Jefferson’s flip-flop on “strict construction” and implied powers could be seen as a straightforward abandonment of principle for power. Jefferson’s own rationalization for the decision was less than entirely convincing, offering little to counter the perception that simple expediency had carried the day: “It is the case,” he said, ” of a guardian, investing the money of his ward in purchasing an important adjacent territory; and saying to him when of age, I did this for your own good.” For Jefferson—normally a staunch defender of individual liberty—to resort to an analogy casting the American people as ward of the state was almost shocking.”

      The billofrights institute says:
      “Jefferson argued that a constitutional amendment was needed. He wrote in 1803, “The General Government has no powers but such as the Constitution gives it… it has not given it power of holding foreign territory, and still less of incorporating it into the Union. An amendment of the Constitution seems necessary for this.”
      Jefferson drafted an amendment that would authorize the purchase of Louisiana retroactively. But Jefferson’s cabinet members argued against the need for an amendment, and Congress disregarded his draft. The Senate ratified the treaty in October of 1803.
      Jefferson may have had to compromise his most sacredly-held principles for the Louisiana Purchase to go forward…”

      Even something called ‘president profiles’, while largely as hagiographic as you’d expect, manages:
      “Jefferson himself worried about the constitutionality of the treaty. As he explained to a Republican senator, John Breckinridge of Kentucky,

      The Constitution has made no provision for our holding foreign territory, still less of incorporating foreign nations into our Union. The executive in seizing a fugitive occurrence which so much advances the good of this country, have done an act beyond the Constitution. The Legislature in casting behind them metaphysical subtleties, and risking themselves like faithful servants, must . . . throw themselves on their country for doing for them unauthorized what we know they would have done for themselves had they been in a situation to do it.

      Jefferson therefore drafted a constitutional amendment to sanction the acquisition retroactively …”

      I have to say that US history is far more interesting than the ragbag of foundation myths that so many Americans treasure.

    8. Mike K Says:

      To repeat: The Louisiana Purchase was …., a treaty. The Constitution specifically grants the president the power to negotiate treaties (Art. II, Sec. 2), which is just what Jefferson did.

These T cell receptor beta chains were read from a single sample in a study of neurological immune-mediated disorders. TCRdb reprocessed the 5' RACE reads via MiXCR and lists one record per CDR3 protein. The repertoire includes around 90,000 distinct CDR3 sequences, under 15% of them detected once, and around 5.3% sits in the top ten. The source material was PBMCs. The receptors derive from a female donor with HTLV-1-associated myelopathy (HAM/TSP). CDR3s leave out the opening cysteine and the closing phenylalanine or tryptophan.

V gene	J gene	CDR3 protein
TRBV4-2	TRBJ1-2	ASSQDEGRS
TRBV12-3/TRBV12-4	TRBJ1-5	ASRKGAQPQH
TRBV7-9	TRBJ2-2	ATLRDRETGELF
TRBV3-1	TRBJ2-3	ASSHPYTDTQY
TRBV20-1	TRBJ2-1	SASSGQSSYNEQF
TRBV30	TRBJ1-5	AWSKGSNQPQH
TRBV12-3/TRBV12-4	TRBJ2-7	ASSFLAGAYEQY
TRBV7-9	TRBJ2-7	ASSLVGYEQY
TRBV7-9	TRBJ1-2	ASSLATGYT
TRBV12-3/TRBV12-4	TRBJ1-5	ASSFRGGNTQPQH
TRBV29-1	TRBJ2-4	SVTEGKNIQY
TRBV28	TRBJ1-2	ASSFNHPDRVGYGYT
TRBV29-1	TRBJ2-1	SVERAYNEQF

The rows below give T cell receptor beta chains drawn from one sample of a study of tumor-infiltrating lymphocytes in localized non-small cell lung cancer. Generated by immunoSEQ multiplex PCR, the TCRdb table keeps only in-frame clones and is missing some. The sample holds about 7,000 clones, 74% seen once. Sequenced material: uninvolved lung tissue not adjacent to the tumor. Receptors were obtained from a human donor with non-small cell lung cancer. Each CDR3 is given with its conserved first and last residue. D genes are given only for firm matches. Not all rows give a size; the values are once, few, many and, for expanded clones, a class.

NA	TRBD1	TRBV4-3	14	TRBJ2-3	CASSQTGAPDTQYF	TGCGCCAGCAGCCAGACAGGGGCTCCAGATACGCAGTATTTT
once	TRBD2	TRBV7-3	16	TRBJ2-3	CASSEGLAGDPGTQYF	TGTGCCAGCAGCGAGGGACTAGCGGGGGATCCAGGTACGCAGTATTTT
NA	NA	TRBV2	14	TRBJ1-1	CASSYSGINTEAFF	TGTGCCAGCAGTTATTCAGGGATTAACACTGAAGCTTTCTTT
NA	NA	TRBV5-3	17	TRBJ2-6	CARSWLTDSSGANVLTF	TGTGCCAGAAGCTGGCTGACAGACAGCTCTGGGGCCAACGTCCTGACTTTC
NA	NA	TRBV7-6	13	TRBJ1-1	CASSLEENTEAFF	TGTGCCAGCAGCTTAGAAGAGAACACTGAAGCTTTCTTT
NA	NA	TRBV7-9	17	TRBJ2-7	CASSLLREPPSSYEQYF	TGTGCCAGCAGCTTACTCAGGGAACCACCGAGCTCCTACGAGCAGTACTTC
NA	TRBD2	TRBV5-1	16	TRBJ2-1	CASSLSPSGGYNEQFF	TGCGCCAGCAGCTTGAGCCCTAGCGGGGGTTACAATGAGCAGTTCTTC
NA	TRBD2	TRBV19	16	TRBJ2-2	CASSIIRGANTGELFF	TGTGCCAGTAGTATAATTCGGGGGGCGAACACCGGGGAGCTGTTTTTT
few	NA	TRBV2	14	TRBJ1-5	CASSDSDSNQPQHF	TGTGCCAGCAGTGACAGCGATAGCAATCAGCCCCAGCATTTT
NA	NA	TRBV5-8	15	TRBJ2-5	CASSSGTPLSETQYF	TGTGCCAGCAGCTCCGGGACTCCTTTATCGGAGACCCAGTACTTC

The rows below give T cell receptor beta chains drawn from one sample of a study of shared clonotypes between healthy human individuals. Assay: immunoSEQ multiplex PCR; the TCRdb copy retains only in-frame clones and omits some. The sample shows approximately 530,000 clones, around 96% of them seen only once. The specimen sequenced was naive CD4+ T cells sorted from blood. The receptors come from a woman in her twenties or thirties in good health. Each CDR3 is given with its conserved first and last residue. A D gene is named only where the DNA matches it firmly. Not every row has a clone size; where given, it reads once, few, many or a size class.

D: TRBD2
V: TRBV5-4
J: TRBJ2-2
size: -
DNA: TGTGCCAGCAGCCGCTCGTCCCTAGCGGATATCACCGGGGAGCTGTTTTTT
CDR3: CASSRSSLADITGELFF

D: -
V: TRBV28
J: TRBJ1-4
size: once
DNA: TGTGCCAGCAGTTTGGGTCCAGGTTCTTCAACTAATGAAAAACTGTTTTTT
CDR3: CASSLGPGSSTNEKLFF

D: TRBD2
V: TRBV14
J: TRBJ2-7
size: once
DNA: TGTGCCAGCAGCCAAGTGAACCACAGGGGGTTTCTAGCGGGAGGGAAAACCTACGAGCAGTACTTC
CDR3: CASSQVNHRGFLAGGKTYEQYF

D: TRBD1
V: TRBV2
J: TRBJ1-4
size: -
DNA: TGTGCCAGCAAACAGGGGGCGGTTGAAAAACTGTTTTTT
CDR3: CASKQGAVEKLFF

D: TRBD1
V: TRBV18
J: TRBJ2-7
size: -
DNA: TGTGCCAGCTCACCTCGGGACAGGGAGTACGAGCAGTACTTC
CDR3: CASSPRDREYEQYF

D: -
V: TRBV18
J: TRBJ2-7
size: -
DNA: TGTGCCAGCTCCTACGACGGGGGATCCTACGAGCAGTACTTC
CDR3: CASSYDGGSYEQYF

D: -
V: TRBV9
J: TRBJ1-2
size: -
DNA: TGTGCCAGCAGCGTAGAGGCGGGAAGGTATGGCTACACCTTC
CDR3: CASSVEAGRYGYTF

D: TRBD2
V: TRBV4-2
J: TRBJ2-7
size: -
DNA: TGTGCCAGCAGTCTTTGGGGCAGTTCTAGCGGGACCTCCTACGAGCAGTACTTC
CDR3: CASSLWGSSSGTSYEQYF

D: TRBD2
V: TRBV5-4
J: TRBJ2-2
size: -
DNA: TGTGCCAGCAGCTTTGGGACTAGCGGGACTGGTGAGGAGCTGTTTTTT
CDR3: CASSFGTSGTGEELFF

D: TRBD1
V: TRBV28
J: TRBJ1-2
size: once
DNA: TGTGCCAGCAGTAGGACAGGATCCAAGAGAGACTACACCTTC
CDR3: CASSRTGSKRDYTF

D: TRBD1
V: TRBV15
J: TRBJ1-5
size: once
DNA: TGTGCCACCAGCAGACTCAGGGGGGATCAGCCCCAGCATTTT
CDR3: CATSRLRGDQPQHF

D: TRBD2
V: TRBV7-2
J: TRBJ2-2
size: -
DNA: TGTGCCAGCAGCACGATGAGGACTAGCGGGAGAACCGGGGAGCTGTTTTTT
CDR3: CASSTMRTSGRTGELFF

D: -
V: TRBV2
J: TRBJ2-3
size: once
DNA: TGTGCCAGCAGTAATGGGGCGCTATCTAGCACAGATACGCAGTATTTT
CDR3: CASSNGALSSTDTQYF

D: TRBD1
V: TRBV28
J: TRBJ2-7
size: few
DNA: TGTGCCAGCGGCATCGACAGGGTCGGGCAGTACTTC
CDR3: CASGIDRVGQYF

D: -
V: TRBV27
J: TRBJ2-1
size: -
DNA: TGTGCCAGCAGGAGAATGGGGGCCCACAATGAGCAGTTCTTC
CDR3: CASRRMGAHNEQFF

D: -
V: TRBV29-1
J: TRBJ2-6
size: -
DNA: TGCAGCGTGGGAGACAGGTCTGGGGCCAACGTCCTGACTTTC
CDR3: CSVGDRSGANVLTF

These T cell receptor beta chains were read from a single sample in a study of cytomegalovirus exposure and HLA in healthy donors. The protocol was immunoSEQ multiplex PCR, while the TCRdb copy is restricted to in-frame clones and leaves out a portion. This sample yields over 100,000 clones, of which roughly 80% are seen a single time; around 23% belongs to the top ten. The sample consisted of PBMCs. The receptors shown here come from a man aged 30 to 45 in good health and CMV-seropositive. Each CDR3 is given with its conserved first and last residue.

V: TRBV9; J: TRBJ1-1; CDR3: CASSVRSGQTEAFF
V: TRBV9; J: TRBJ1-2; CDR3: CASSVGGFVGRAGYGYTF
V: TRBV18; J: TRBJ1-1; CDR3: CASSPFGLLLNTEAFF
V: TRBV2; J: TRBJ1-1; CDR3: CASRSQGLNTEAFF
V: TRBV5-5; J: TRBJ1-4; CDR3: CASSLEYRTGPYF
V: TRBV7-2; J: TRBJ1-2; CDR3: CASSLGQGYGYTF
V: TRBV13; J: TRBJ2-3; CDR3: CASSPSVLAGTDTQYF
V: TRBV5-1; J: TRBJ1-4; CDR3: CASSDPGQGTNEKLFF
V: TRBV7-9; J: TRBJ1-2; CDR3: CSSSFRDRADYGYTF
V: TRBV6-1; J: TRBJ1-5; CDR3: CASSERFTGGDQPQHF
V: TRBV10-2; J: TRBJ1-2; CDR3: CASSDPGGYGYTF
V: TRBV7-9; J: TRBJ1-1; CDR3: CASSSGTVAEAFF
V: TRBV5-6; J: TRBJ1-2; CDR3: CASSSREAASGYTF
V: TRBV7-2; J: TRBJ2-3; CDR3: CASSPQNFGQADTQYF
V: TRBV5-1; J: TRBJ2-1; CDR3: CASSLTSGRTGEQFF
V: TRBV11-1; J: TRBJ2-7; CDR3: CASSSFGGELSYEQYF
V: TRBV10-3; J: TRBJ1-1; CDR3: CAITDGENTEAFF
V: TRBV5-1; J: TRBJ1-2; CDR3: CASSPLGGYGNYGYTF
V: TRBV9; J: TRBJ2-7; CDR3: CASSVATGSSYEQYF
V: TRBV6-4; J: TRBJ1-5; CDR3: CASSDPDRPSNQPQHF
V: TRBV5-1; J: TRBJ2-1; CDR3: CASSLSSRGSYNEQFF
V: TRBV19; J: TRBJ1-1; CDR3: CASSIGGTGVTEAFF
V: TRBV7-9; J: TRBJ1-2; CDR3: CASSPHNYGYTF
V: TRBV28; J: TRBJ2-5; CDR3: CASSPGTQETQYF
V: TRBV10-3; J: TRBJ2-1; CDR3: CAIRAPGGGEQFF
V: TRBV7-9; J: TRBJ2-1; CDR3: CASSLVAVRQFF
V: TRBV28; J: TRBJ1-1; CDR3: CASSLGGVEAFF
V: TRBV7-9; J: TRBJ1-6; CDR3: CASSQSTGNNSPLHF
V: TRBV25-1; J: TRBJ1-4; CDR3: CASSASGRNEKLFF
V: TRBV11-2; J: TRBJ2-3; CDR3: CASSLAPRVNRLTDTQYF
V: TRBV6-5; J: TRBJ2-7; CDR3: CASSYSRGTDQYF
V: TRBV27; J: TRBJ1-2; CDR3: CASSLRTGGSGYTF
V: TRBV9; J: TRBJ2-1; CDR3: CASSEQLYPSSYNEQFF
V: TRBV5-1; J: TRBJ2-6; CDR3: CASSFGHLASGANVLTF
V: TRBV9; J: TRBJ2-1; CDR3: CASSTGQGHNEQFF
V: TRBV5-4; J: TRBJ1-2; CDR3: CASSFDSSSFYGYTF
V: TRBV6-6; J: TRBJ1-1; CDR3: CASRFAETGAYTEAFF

There was a period early in our history when interpreting the Constitution was a cottage industry.

      For example, Marbury vs Madison in which holding that the provision of the Judiciary Act of 1789 that enabled Marbury to bring his claim to the Supreme Court was itself unconstitutional, since it purported to extend the Court’s original jurisdiction beyond that which Article III established. The petition was therefore denied.

      From this we get all subsequent history of judicial review. Read the linked piece, Dearie. This is where a lot of US history starts.

    9. dearieme Says:

      Jefferson argued for “strict construction”: the Constitution says that if it doesn’t explicitly grant a power to the Union, then the Union doesn’t have it. He knew that what he was doing was, by his own lights, unconstitutional. He even tried to make it constitutional by retrospective legislation. But realpolitik won; the powers that be – Congress and Jefferson himself – saw the purchase as a low risk/huge reward deal, so they did it anyway, and let the Constitution go hang.

      As Paul Johnson puts it “Jefferson was prepared to dismiss the Constitution’s provisions as ‘metaphysical subtleties’ if they stood between the United States and what would soon be called its Manifest Destiny …”

      You are indulging in wilful blindness.

    10. ErisGuy Says:

      The Constitution’s silence on presidential authority to acquire new territory is not comparable to the president repudiating the law and his obligations to enforce it.

    11. Mike K Says:

      “The Constitution’s silence on presidential authority to acquire new territory is not comparable to the president repudiating the law and his obligations to enforce it.”

      Don’t tell Dearie. He’s on a riff.

    12. dearieme Says:

      “The Constitution’s silence on presidential authority to acquire new territory is not comparable to the president repudiating the law and his obligations to enforce it.” Why is it not comparable? Apart from the Louisiana Purchase being far more important? Obama too will concoct some legal-sounding cock-and-bull story to justify his realpolitik, in the style of Madison.

    13. minni14 Says:

      It would be as if there had been a law enacted that specified “The president shall not purchase any land to enlarge the country”. Such a “specific law” did not exist for Jefferson in the 1800s. Such a “specific law” exists WRT immigration.